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Brachiation Racing

Track for upper-body fitness... or gibbons.
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Brachiation is the act of swinging from bar to bar beneath a horizontal ladder. Such ladders are commonly called "monkey bars" (strictly speaking, monkeys are lousy brachiators, though the great apes are quite good).

The ladders would be 25 metres (81 ft. 3 in.) long; if placed on an American football field, they would reach from the goal line to the 27-yard-line. They would also be 8 metres (26 ft.) wide, so as to allow for eight lanes, each one metre (3 ft. 3 in.) wide.

Brachiators would try not to touch the ground. They could skip bars if they wished, but would not be required to. Some brachiators might like to begin a race by leaping past as many bars as possible before grabbing hold. This would be perfectly legal, but would increase the risk of falling. If a brachiator fell to the ground, he cluld drop out of the race by leaving the area. He could also continue the race from the bar from which he fell. Three falls during the course of a race would be cause for disqualification. Two false starts would be reason for disqualification.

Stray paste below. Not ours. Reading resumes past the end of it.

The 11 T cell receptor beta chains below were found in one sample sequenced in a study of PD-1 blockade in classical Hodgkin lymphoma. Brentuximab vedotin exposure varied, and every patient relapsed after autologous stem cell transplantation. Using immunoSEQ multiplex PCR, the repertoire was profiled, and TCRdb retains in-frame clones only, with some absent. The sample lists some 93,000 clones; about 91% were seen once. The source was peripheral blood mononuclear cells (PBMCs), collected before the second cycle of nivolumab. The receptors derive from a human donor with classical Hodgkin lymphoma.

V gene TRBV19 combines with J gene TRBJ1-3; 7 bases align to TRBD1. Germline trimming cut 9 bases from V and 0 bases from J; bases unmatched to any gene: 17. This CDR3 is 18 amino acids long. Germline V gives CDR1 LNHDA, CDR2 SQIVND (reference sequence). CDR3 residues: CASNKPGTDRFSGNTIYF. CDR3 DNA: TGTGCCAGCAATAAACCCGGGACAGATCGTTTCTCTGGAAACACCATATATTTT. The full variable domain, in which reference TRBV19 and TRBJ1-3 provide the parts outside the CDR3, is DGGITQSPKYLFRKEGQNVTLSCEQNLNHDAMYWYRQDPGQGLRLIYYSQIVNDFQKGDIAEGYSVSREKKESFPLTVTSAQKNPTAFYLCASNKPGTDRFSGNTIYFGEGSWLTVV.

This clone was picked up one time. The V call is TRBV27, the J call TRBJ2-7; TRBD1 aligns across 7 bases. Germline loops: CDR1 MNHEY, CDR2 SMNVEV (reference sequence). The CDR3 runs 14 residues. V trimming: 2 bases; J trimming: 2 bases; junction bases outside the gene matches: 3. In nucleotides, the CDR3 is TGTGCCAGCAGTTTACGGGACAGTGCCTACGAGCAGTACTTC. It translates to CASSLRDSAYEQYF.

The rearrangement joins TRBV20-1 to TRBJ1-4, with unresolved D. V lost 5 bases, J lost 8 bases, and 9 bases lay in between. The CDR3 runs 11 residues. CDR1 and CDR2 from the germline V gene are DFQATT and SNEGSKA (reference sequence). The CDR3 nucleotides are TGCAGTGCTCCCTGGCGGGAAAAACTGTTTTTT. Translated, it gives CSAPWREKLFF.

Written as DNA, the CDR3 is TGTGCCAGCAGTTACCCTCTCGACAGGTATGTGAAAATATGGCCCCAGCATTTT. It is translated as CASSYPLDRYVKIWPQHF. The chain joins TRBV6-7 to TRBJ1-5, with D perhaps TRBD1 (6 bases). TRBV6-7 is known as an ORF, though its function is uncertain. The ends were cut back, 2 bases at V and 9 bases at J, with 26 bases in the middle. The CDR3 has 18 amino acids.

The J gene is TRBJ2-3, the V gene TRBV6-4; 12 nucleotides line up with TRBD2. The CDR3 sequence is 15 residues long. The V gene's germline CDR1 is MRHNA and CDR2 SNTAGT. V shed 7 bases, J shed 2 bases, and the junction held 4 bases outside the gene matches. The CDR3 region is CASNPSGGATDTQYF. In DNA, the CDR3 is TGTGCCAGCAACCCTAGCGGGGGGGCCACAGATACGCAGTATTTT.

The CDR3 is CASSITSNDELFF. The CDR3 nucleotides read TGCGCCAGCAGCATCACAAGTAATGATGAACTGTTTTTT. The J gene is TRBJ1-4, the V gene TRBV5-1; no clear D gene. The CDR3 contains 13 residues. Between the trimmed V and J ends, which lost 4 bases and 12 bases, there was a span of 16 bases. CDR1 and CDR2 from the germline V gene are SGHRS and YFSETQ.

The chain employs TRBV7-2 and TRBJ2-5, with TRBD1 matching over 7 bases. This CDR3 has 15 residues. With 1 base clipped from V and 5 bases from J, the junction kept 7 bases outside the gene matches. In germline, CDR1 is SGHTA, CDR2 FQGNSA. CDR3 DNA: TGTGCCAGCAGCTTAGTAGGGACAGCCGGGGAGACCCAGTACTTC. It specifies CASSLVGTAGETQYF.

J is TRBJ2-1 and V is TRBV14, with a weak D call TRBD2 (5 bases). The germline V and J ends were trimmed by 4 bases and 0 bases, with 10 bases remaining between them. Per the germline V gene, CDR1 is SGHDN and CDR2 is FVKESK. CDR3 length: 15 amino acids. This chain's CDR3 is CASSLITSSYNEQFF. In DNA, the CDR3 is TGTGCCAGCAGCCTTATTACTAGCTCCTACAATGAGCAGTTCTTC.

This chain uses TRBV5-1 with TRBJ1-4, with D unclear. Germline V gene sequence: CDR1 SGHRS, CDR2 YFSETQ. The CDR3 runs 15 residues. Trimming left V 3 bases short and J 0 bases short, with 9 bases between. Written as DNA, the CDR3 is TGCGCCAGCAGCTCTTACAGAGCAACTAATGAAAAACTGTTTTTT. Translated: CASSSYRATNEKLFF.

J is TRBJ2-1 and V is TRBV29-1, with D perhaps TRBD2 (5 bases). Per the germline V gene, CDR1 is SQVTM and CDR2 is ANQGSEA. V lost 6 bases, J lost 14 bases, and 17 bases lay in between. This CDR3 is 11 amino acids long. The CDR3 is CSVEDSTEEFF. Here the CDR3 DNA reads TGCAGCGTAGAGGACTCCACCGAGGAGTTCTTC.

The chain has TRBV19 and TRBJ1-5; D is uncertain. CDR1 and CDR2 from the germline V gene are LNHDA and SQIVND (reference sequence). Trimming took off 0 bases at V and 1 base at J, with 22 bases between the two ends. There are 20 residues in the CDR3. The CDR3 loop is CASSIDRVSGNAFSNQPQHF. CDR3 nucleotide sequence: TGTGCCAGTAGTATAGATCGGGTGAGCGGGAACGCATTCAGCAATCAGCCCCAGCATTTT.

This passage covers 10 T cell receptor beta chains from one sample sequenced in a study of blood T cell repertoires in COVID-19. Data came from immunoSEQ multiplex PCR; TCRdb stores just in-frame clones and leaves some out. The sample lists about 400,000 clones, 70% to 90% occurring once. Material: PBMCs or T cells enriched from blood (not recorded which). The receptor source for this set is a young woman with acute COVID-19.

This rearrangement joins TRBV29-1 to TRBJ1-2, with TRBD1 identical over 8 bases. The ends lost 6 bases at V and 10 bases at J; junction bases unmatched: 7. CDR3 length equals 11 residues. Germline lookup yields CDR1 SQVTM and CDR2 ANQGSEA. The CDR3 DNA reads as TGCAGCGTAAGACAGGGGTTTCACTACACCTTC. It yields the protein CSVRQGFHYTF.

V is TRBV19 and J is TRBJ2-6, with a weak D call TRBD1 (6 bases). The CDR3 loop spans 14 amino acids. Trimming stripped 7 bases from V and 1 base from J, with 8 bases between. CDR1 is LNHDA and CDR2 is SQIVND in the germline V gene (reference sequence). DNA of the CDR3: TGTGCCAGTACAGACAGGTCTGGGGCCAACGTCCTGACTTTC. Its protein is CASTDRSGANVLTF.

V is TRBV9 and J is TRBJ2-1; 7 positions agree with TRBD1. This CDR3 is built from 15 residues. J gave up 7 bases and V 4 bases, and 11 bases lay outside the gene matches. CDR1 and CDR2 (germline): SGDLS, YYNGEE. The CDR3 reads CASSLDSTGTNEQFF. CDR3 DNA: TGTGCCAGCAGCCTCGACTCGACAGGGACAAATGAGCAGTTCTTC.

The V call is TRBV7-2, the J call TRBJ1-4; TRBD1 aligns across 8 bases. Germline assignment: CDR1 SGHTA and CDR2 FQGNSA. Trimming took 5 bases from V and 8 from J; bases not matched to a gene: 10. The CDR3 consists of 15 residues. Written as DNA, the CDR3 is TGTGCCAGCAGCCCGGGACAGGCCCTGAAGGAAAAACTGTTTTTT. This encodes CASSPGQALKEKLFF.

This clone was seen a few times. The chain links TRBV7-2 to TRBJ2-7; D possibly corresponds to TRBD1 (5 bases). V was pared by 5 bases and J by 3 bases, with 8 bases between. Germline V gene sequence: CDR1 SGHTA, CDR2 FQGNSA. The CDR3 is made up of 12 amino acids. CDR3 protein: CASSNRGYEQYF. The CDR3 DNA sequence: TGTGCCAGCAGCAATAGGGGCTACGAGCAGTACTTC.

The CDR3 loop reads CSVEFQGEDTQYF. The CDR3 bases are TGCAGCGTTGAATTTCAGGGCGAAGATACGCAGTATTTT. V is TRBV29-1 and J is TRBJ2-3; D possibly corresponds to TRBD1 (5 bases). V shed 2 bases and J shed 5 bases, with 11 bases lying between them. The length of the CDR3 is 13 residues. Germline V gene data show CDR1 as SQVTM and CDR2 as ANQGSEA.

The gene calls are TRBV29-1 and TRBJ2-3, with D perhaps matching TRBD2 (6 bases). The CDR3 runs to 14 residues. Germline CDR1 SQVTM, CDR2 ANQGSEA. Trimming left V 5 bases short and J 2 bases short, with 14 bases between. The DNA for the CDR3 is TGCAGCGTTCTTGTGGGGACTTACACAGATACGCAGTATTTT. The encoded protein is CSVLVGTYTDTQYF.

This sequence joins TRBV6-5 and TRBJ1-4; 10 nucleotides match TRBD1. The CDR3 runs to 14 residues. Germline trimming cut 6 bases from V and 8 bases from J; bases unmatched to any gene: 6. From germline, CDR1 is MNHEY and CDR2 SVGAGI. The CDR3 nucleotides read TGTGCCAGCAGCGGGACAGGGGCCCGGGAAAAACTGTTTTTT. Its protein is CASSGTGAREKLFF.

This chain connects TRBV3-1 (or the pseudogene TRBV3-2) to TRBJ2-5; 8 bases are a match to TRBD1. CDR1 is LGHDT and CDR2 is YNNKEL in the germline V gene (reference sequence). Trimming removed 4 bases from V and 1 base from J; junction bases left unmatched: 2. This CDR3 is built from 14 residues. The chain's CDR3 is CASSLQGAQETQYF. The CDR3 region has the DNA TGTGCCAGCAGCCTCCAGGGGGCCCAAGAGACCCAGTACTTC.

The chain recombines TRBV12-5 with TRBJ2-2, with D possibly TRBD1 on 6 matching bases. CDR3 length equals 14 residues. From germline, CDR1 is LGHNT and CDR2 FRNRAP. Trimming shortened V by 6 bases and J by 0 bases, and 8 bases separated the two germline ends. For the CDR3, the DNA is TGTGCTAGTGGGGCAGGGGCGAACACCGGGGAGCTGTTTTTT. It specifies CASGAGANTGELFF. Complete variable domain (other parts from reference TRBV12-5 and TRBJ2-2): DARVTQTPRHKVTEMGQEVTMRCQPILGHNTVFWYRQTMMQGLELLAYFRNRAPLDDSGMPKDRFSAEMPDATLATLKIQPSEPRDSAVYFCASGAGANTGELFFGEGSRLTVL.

The distances in this meet would be 25 metres (one full length of the ladder), 50 metres (one round trip, turning at the end and returning), 100 metres (two round trips), 250 metres (five round trips) and 500 metres (ten round trips). There should also be two relay events: the 4 X 50 and the 4 X 100.

Relay events would be conducted by teams of four. In the 4 X 50 metre relay, three members of the team stand behind a line two metres (6 ft. 6 in.) behind the ladder, while the lead brachiator makes one round trip. The next brachiator must remain behind this line until his teammate completes his trip and is on the ground. This continues until all four members of the team have brachiated to the end of the ladder and back. The team with the fastest time wins. The 4 X 100 meter relay is conducted in exactly the same manner, except that each brachiator makes two round trips before the next.

Finally, there would be the Brachiathlon, in which you simply brachiate for as long as you can. Round trip after round trip, the athletes try to outlast each other. The last athlete still on the ladder is the winner.